Ada Evening News, November 13, 1919

Ada Evening News

November 13, 1919

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Issue date: Thursday, November 13, 1919

Pages available: 16

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Publication name: Ada Evening News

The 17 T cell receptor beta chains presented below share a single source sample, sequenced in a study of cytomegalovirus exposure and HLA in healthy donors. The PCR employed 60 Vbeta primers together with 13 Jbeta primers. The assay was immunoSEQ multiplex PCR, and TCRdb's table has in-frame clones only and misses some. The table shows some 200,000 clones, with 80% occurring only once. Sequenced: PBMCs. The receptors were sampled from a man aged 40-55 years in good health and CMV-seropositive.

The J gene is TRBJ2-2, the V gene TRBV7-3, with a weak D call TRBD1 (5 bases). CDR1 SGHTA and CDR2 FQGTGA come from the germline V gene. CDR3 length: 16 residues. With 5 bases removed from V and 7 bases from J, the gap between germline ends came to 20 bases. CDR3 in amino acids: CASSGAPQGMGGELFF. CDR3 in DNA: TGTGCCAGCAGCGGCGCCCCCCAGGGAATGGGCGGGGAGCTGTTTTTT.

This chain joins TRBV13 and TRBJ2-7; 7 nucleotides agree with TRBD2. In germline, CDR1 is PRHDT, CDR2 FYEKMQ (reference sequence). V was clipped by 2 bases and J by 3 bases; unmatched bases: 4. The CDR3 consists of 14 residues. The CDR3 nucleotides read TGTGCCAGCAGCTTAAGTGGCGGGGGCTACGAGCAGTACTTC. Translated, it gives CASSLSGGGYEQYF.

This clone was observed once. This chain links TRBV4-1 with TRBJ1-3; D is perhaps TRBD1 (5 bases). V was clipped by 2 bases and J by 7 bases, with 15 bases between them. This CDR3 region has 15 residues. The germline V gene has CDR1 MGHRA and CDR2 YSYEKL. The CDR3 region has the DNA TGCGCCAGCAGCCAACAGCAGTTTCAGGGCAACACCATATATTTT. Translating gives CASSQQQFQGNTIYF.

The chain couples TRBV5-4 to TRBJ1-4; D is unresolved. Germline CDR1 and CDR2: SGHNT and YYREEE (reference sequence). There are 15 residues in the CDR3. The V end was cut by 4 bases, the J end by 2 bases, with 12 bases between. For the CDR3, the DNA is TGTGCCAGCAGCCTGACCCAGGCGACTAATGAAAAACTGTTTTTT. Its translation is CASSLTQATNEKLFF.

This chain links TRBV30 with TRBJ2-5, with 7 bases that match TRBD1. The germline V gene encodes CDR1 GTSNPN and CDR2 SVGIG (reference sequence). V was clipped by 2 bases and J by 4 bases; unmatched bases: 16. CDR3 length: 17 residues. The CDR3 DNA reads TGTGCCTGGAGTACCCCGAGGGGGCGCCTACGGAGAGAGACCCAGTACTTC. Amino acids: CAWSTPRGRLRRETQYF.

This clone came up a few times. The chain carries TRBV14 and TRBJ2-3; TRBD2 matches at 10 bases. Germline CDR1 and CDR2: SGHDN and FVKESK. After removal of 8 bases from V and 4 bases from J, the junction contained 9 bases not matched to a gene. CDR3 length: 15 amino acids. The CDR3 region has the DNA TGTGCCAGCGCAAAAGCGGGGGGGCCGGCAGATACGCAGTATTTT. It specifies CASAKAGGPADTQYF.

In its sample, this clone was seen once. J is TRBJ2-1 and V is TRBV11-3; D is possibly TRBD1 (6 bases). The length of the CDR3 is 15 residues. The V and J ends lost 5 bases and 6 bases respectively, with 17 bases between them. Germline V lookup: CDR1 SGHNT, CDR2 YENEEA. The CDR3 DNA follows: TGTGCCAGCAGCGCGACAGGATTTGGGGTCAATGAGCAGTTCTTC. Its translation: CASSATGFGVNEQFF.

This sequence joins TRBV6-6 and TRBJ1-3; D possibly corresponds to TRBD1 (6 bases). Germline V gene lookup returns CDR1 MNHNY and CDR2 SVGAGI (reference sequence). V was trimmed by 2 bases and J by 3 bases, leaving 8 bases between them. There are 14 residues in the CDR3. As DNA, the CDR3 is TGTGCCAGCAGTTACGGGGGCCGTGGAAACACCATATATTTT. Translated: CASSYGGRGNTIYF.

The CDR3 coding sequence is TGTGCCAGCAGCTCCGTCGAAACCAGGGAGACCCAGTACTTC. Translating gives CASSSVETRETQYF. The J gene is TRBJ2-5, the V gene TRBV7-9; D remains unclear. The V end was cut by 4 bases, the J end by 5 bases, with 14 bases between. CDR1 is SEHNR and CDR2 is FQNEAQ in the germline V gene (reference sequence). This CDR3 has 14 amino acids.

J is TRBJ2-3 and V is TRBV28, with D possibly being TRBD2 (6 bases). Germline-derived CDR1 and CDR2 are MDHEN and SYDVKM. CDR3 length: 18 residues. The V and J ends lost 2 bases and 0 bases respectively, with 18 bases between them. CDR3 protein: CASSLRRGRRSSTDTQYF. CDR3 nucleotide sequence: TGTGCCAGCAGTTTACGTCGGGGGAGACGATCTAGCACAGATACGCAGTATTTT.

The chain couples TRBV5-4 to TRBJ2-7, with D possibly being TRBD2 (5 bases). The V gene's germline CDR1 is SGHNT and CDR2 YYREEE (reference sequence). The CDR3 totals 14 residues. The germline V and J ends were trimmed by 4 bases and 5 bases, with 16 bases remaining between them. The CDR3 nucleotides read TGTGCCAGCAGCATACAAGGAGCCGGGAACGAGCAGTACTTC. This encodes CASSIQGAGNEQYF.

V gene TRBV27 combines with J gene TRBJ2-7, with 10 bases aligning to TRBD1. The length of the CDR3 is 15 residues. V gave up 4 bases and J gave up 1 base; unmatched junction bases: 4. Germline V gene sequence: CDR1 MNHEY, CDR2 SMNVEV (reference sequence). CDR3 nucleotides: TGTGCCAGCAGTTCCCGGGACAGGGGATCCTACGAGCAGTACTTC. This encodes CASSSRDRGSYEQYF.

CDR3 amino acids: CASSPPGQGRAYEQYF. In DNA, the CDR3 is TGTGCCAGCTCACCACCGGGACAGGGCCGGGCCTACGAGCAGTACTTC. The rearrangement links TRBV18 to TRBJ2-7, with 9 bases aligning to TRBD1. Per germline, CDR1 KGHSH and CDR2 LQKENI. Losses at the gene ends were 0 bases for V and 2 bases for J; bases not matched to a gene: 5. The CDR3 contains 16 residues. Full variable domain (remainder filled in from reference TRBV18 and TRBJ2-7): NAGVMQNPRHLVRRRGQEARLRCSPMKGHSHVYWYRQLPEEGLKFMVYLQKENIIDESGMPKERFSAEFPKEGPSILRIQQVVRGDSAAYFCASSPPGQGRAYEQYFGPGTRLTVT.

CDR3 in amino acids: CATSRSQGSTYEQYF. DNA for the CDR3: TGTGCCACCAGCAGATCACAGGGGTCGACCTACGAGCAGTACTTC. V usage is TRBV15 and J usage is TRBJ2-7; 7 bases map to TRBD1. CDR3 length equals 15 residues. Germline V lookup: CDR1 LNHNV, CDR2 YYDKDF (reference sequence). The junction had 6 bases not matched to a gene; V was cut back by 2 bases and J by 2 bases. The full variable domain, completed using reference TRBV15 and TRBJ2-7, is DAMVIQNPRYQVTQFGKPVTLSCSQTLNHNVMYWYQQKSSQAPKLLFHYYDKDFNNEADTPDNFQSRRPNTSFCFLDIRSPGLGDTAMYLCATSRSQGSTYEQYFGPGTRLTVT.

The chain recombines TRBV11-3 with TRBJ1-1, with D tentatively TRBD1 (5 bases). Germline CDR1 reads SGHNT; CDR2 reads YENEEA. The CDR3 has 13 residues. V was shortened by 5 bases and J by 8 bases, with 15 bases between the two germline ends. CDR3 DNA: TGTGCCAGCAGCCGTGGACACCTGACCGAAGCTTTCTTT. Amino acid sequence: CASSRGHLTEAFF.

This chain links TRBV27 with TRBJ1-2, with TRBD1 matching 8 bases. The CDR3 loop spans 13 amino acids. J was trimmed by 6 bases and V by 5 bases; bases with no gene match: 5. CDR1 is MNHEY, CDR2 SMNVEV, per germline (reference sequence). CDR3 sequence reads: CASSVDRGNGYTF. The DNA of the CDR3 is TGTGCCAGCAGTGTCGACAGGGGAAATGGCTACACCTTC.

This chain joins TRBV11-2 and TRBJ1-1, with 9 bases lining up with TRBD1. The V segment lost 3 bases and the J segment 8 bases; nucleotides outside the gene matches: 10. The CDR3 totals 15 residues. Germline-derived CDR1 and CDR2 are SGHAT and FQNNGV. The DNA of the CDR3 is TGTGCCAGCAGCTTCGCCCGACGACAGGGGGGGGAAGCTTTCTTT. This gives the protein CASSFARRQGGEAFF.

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Ada Evening News (Newspaper) - November 13, 1919, Ada, Oklahoma Showing Today    “The Hoodlum**Mary Pickford*8 Second Wonder Production from Her Own Studios. The First Since “Daddy Long-Legs gfoa evening VOLUME XVI. NUMBER 209ADA, OKLAHOMA, THURSDAY, NOVEMBER 13, 1919 THREE CENTS TSE COPY COKDITIOX 18 INDICATED BY RESOLUTION ADOPTED AT NA-HKSH LIVING CX>8T BKPORT- TRINAL MEETING AT MINKO TO THE STATE DE-    NEAPOLIS    DIRECTED PARTMKNT.    CHIEFLY    AT REDS. Bf th* Associated Pee** WASHINGTON, Nov.    13.—That! the whole world is struggling with the increased cost of living, is indicated in reports to the state de-* par anent. The increases in Europe! are particularly high although in Latin-America the govqrnmnets are anxious over the situation and are j trying to find means of combatting the difficulties presented by the high prices of commodities deemed I essential. In Portugal the government, in an attempt to lower the cost of living. has placed, through the Minister of Finance, a part of its gold reserves in the banks of Lisbon. In England, the cost of living above pre-war level is figured at 115 per cent for September and 120 per cent for October, as to actual necessities of life and based upon average living conditions of wage earners. A more distinct rise has occurred in the cost of commodities! so far as the other elements of population in England are con-f cerned, being unofficially estimated by some at approximately 135 per cent with a steady upward trend. In Sweden, figures furnished by the Swedish government indicate that the cost of living has increased 157 per cent over the cost in June, 1914. In the cities the increase has been very much greater than the average for the country. The Argentine government has suggested to other South American countries and discussed with them a international arrangement with a vie wto doing away with import duties on unmanufactured food products as one means of cutting down the high cost of living. Information which has reached the state department    regarding this plan    is    to the effect    that a    suggestion    has been made    that a    conference    be    called by the Argentine minister for foreign affairs to discuss this question of exchange of real necessities of life free of customs charges. In    Brazil    the tariff    is    being revised with a view to reducing the cost of living in that country. In Uruguay the percentage of increase of present cost of living over the cost in June. 1914, is estimated by the Uruguayan government at: Food 52 pei cent, fuel 48 per cent, light 75 I sr cent, rent no increase. Yellow Paint Is Applied to Pair of Open Bouses MINNEAPOLIS, Nov. II.—Declarations placing the American Legion on record against anti-American propaganda and activity were adopted at the Legion convention here this morning. Resolutions adopted include: “Demanding adoption ot a federal constitutional amendment barring from citizenship the American born children of orientals and others not eligible for citizenship. “Demanding deportation of alien slackers and enemy aliens interned during the war. with selective admission of foreigners. “Authorizing appointment of a legion committee to spread the teaching of the legion’s doctrine of “IOO per cent Americanism” among the veterans of the war and aliens in this country. “Demanding a “change in the department of justice from passive organization to a militant, active branch whose findings will be promptly acted upon by the executive authority.” “Opposition to release of “political prisoners” to show that "there is .10 home in America for sedition.” “Opposition to organization of societies for relief of civilian population of Germany. Austria and Hungary unless these societies be authorized by congress.” Leonard Withington, of Hawaii, former Harvard football star, was author of the Americanism program adopted by the convention as the chief resolution to combat anti-American propaganda by teaching American ideals. The convention asked that war department officials responsible for "tender treatment of conscientious objectors, who were aliens, be summarily dealt with. The End of a Perfect Day SCHOOLS AND OFFICE BUILD-! ANOTHER vRETURNED SOLDIER INGS CI/OSK WHILE UNITED FIRED UPON BY SUPPOSED CHARITIES WORK AS j REDS AT CENTRALIA, NEVER BEFORE.    ,    WASHINGTON. DID THESE MIRED! VIOLATE THE LAW? A part of Allen was painted yellow Tuesday night, according to Sheriff Duncan, who returned from an official visit to that city last night. It seems that the entire city was of one mind Tuesday and felt that in order to show the proper spirit of patriotism every* business house should be closed for the day. For some reason—probably carelessness—two business houses failed to close, but continued open thru the day transacting business as usual. During the night some citizens of the town- name and number unknown—visited these two houses and proceeded to apply to each of them a coat of yellow paint. ny the Annriattd Pi DUQUOIN. 111.. Nov. 13 — Comply-j ing with an order issued by the local union miners following a mass meeting here late yesterday, all hoisting engineers, firemen, pump-! ers, mule feeders, and other union men who had been permitted to keep the mines at Duquoin in working order during the strike, left] their posts last night. The mine superintendents, managers, foremen, assistant bosses and office clerks were immediacy called upon to filii the places of tile men who had quit. I Whether this is A violation of the! injunction granted the government was not generally known- amone either miners or operators, owing to the fact that the call was made at j a mass meeting aud not directly by officials of Duquoin miners. By News' Special Service MUSKOGEE. Okla., Nov. 13.— Empty coal bins and a badly failing gas pressure greeted the first cold wave of the winter Wednesday morning, and Muskogee faces another drop of at least IO degrees tonight and consequent suffering. From all over the city came reports of failing gas pressure. Most of the ward schools were dismissed before noon because of the gas failure and Superintendent R. J. Tighe was making a tour of the schools in the afternoon to find out what conditions were. Central High school is equipped to burn coal and was not dismissed. Office buildings were cold Wednesday morning, and some of them, notably the federal building, turned to coal.    , Not a pound of coal was available in any retail yard of the city, jfnd only a limited quantity of wqod.j Prospects for more coal were not i rosy in spite of the fact that the coal strike is called off. MANY OF THEM DISPOSED TO AWAIT THE ORDERS OF THEIR LOCAL UNION OFFICERS. By the Afcsociuteti Pre** CENTRALIA. Wash.. Nov. 13.— George Paxton, of Centralia, former soldier was fired upon before daybreak today as he was patrolling the road near Centralia at the point where the alleged Industrial Worker of the World was lynched Tuesday right. National guardsmen, police and tonner soldiers searched the vicinity several hours for the man who fired the shot. Paxton was not hit. Criminal information against 26 alleged members of the I. W. W. have been prepared for filing at the county seat of Lewis county today by county attorney Herman Allen. Al! information, it was undei*-1 stood, would allege either participation in or criminal knowledge of the kililng here last Tuesday of four members c t the American Legion during an armistice day parade. By th* Associated Presa CHICAGO, Nov. 13.—Bituminous coal miners today were expected to return to their work in increasing numbers in many of the counties and smaller fields, but what they would do in the great fields of Kansas and Illinois, amffhg others, remained uncertain. The miners generally showed a disposition to await formal notification by their Immediate union officers of the strike recall, sent out by John L. Lewis, acting president of the United Mine Workers. While the recall order had been received in Illinois, Frank Farrington. district president, said he did not believe the men would return to work: Alexander Howatt. president of Kansas miners numbering approximately 10,000, also was quoted THOSE WHO DON’T LIKE IT HERE SHOULD GO BACK TO COUNTRY OF BIRTH HE SAYS. BUFFALO, N. Y., Nov. 12.—The American people are growing impatient with foreign agitators and unless ^ie attitude changes the door that has always been open to Europe may be shut Herbert Hoover declared here today in an address at the convention of Americans of Polish ancestry. “Many foolish ideas are being circulated among the foreign born population of the United States,” Mr. Hoover said. “Many of those foreign born are interesting themselves in the destruction of our primary institutions and defiance of our laws. The American people are fast losing patience with this attitude. It may develop out of this the “open door” toward Europe will be in a large measure, closed. But worse than this, there may develop out of it a prejudice against every speaker of a foreign language in the United States. It creates prejudice against extending aid to those countries in Europe from wjiich our foreign born populations spring.” Any needed reforms in the United States, he asserted, would “he carried out by those whose parents have grown up amid our institutions and those who have become in sentiment and spirit, a part of our people.” “It is fortunate that the Polish population of the United States have been but little influenced by these forms of agitation,” he continued. “If a Pole exists who has associated himself with the organizations that devote themselves to the destruction of our institutions that Pole is not only disloyal to the United States, but he is endeavoring to paralyze the arm that Is supporting the independence of his own mother country* Those who are dissatisfied always can choose the alternative of retiring to ‘the country from which they came.” “smasITgitators” By the Associated Pi SPRINGFIELD, 111., Nov. 13.— Information received here today by operators said union men left their post in two mines at Benton, following similar action at Duquoin. The walkout was said to be a protest agiinst international offTcers obeying the federal court mandate to call off the strike. A RIGHTEOUS DECISION The righteous decision of Judge Anderson in the case of the coal strike rings true to Americanism, to the constitution of the United States and to the laws of our country. It was a necessary and timely rebuke to the anarchists, to bolshevists and the foreign labor leaders who have come to this country to destroy it. Let every genuine American citizen rally to the support of the American flag, of our American officials, of our American laws and of our American traditions. These anarchists, and bolshevists and reds and their leaders and their sympathizers should be relentlessly driven from America and sent back to the European countries from which they were driven or fled. There is no room in America for such as these. Vicious, depraved, dwarfed and deformed mentally, they seek to destroy and disrupt what they even haven’t the mental capacity to understand or grasp. The labor unions of the country should begin immediacy to purge themselves of leaders who seek to taint them with this spirit of destruction and revolution, and no union can stand that is led or officered or guided or controlled by such leaders. F o c h on Armistice Says American Spirit Gives Hope for Future Sitting before a littered soft pine flat topped table, at the Hotel des Invalides, with a “scratchy” pen Marshal Ferdinand Foch, who just a year ago superintended Die great drive which ended the world war, wrote an Armistice day message to the American people: ”On the occasion of the first anniversary of the armistice we cannot forget the generous aid and energetic co-operation brought by America to the common cause. The enthusiasm with which the Americans answered our call and their heroism on the battlefields of France where many of them have fallen show in the greatest way possible their fidelity to our ideal and giVe for tho future the assurance of union which alone can guarantee us the benefits of peace won at the price of such heavy sacrifices.” ‘We- owe so much to America,” Marshal Foch declared. “Tell them that my heartfelt wish is that Cie bonds of love and friendship which held us together in the war will grow stronger year by year In the future. We realize how essential to our victory just a year ago was the aid of America and the hundreds of thousands of troops she poured into Franca each month.” — ^ . Attorney Genqralf Palmer says retail food prices have been reduced 15 per cent. What does Mrs. Palmer say?—Wall Street Journal. Ada Playhouses At the American today and to-1 morrow is seen the second big scr*-en production by Mary Pickton!, made rn her own studio. Pat ens of the American who were crtunaie enough to see Miss Pickford in “Daddy Long Legs" several days ago. are congratulating themselves upon their good luck and have been showering Mr. McSwain with encouragements to bring to us these splendid programs more often. To those who enjoyed "Daddy Long Legs” we sincerely recommend that you see “The Hoodlum” before you pronounce “Daddy Long Legs” as Miss Mary’s very best. lf you laughed at her performances as an orphan, you just must see her as a street urchin or tenement waif. •If you laughed before, you will scream at this.    j On the other hand the late picture, like that of the orphan’s home.; is full of heart-breaking truth, that will dtuve home to you the] conviction that conditions like these should not exist in the Land of the Free, etc. In attending a production of this kind you will not only develop and broaden your pwn mind by getting an inside view of these' condition, but you get your mbney’s worth in real, worth-while entertainment and you encourage the management to continue such programs as “The Miracle Man,” "Hearts df the World,” and anything as elevatiing as the two new numbers received from the Pickford studios. Attend the matinee if possible. Two days and nights you may see this splendid picture. WEATHER FORECAST Fair tonight and Frida with rising temperature. OKLAHOMA CITY, Okla.. Nov. 12.—Governor Robertson today issued his Thanksgiving proclamation for Thursday. November 27, calling on the people of the state to observe that day by "ceasing from accustomed labor and gathering at the established places of worship there to return thanks to Almighty ------1 God for the many blessings vouch- as saying that he did not look for > sa fed to us as individuals as a a general resumption of production state and as a nation, during the in that field at present.    past year. lit Indiana it was indicated that] "Let us unite in a movement for mining on an extensive scale could Americanization of all our people. not be resumed before next week! and frown upon ill-advised propa- Ut he ?ar!ieat‘    jganda of the agitator, whether he in district twenty-one, Arkansas, be native born or alien, let us prize Missouri and Oklahoma, it was said and cherish our political liberty that the men would probably return and drive out those who seek over-to work today.    | throw of representative government ™ •    mTTTT *    i by means of sabotage, direct action * aicagfo Athletic    lan2 other lawless forms. A    I Let us prfty for a better con- Association Wants jetton of those Who are compelled to toil; for a deeper sympathy from those, who for the time being, act as supervisors and employers of labor and for a more full and complete appreciation of the fact that we are ‘our brothels keeper.’ ” GU IT MBB) GOVERNMENT ADHERES TO THE VIEW THAT HOHENZOLLERN Ig POLITICAL REFUGEE TO BE PROTECTED. ^ the Championship By < he ^seriated Pres* CHICAGO, NOV. 13.—The Chicago Athletic Association is to make a determined effort to. land the national A. A. U. indoor* track and field championships this winter. This is the announcement of John L. Barnard, chairman of the C. A. A. athletic committee, who will attend the national convention of the A. A. U. in Boston Nov. 16, to -press Chicago’s hid. The games, if awarded to Chicago, will be staged In the Coliseum, and every athletic organization and university in the country win be invited to enter its star athletes in the competition. “Awarding the meet to Chicago would be the biggest boost Western athletics could receive, said Martin Delaney, physical director of the C. A. A. "The indoor championships have never been held in the West. I look for a tremendous boom in aihletlcs this winter in line with the astonishing revival iq all sports. I am confident that we could stage the indoor championships with very successful results.” The date for the Indoor championships Is usually set for early in March. BOLSHEVIKI AND ENEMIES TO NEGOTIATE FOR PEACE HELSINGFORS, Finland, Nov. 13. —Peace negotiations between the Estonians and the Bolshevik! will begin Saturday, it was announced here today. The Liuthianians will not participate in the negotiations! THE HAGUE, Nov. 12.—Former Emperor William came to Holland a year ago last Monday. Since that time there has been no demand, officially or unofficially, for his extradition or delivery up to the allies, nor has Holland at all changed its viewpoint toward him. The Associated Press learned this Saturday from sources that are unquestionable. Holland’s viewpoint as regards William Hohenzollern may be stated frankly as follows: The Netherlands, which for centuries has accorded political refuge to all, considers the former .emperor and the crown prince as refugees—pot as royalty, but as persons entitled to the same rights as any plain Johann Schmidt who fled to Holland during the war. The principle is so strongly held by the government and also by the press of Holland th^t nothing is likely to change it ,it is assented. The Dutch government has reached a determination as tQ its conduct in the event the surrender of William Hohenzollern is asked for. No official statement has been made in this connection hut the Associated Press learns that Holland considers the former emperor beyond extradition,    as    there    is no possible    way legally    to    hold    him as a criminal. If they desired to insist upon the privilege, both the Hohenzollems would    be    free    to go where    they liked, as they are in no sense prisoners. However, because they feel that they would embarrass Holland even further, they apparently have agreed to remain where they now are—the father at Amerongen and his son at-Wieringen. If the    one-time emperor    and crown prince desired to return to Germany, they would be permitted to go. While it is possible that Frederick William some day may return tO'-'Germany, official circles in The Hague are inclined to the belief that William Hohenzollern is content to settle down to the life of a country gentleman at Doom, where he has been permitted to buy a small estate because his long stay at Amerongen seemed unfair to Count von Bentinck, whose castle he occupied. Altho a number of purported interviews with the former emperor have been published, the fact is that he never has spokn for publication since his arrival in Amerongen, and to the request of the Associated Press correspondent for a statement on the occasion of the anniversary of his taking refuge here, he sent a reply saying that he had not changed his determination not to speak. Christmas Sale To Be Managed By Mrs. Tom Hope Mrs. Tom Hope has been appointed manager of the Christmas sal* of Red Cross seals for the city ol Ada. The sale is scheduled to begir December I and last till Decembei ZI. The purpose of this annual Christ mas sale is to raise money for the anti-tuberculosis campaign ’ in Oklahoma. It is stated on reliable authority that 3,000 people die ol tuberculosis in this state every yea] and a determined campaign is being carried on to relieve the state ol this scourge. Mrs. T. H. Sturgeon of Oklahoma City was in Ada yesterday in the interest of this campaign and said that the state is being thorough^ organized for the sale of the Rec Cross seals. KAN8A8 FOAL MINERS ARE REPORTED IDLE By th* Associated Press PITTSBURG, Ran,, Nov. 13.— The Kansas coal mines still were IOO per cent idle today, it was an-! nouneed from both the miners and opera! ors* headquarters. * * why Use newspaper space? The problem of any proposition seeking to win favor of the public, is to attract attention, to get talked about. No public entertainment could get attention simply <by passing word about it from mouth to mouth. That is why people getting up any kind of a public assembly always rush to the newspapers the first thing. It is more difficult for a man to get his business talked about if he refuses to use newspaper space. No one is interested to help him secure this publicity. Few people will take any pains to tell others how good stuff he may caxr^. He may have ever so good a show window, bur people do not stop much to look into show windows nowadays. But people always will stop to read the contents of a newspaper, because they pick it up in their own homes at their convenience. Scores of people will notice an advertisement where one would stop to Took at a show windows ;